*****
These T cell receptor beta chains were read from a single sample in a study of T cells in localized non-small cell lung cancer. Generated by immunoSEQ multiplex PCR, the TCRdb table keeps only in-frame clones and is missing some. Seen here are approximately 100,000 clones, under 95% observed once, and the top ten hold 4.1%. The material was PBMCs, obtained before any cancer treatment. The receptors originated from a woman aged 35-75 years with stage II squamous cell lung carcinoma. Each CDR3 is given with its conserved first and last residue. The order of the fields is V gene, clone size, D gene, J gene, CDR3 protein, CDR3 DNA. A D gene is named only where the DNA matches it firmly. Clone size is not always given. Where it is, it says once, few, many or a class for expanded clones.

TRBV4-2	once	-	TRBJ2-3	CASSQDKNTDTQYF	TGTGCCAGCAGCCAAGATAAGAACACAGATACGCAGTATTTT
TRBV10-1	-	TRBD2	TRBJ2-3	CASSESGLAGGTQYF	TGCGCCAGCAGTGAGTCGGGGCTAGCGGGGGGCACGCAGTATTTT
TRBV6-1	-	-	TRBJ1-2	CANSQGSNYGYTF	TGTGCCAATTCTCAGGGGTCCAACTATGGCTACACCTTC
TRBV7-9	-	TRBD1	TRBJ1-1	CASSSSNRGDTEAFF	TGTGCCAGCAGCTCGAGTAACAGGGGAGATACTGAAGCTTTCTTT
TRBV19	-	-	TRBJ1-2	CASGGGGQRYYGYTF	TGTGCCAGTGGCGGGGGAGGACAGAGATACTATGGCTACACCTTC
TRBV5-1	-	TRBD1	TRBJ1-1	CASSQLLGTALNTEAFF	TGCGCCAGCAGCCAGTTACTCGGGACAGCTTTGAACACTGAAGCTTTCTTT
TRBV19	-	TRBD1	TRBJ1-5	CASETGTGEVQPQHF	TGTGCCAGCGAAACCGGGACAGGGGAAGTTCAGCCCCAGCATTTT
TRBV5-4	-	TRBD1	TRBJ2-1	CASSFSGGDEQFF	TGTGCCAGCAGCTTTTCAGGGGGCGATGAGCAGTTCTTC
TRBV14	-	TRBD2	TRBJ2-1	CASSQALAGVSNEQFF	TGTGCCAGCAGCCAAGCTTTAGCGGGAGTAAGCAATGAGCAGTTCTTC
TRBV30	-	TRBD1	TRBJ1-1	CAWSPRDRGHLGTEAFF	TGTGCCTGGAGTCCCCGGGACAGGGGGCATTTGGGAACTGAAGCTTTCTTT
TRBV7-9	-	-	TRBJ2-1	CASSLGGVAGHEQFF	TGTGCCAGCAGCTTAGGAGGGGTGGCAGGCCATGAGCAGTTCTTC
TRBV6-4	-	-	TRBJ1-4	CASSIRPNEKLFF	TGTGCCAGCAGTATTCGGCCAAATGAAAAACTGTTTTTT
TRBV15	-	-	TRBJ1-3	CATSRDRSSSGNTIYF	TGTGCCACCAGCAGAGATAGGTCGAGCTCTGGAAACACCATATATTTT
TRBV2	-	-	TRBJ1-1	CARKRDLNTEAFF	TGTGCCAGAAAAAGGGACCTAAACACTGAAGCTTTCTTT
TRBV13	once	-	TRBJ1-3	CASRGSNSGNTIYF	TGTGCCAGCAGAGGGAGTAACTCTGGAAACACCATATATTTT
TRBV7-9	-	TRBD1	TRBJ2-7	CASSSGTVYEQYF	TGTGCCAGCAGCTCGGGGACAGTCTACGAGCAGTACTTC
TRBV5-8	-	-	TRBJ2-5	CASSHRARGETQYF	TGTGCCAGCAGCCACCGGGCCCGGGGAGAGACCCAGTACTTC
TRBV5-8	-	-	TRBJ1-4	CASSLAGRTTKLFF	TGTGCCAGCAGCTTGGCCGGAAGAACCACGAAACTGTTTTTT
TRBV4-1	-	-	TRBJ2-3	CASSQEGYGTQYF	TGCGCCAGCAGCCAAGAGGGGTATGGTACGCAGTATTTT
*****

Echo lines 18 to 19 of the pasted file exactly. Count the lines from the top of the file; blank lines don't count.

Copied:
TRBV5-8	-	-	TRBJ2-5	CASSHRARGETQYF	TGTGCCAGCAGCCACCGGGCCCGGGGAGAGACCCAGTACTTC
TRBV5-8	-	-	TRBJ1-4	CASSLAGRTTKLFF	TGTGCCAGCAGCTTGGCCGGAAGAACCACGAAACTGTTTTTT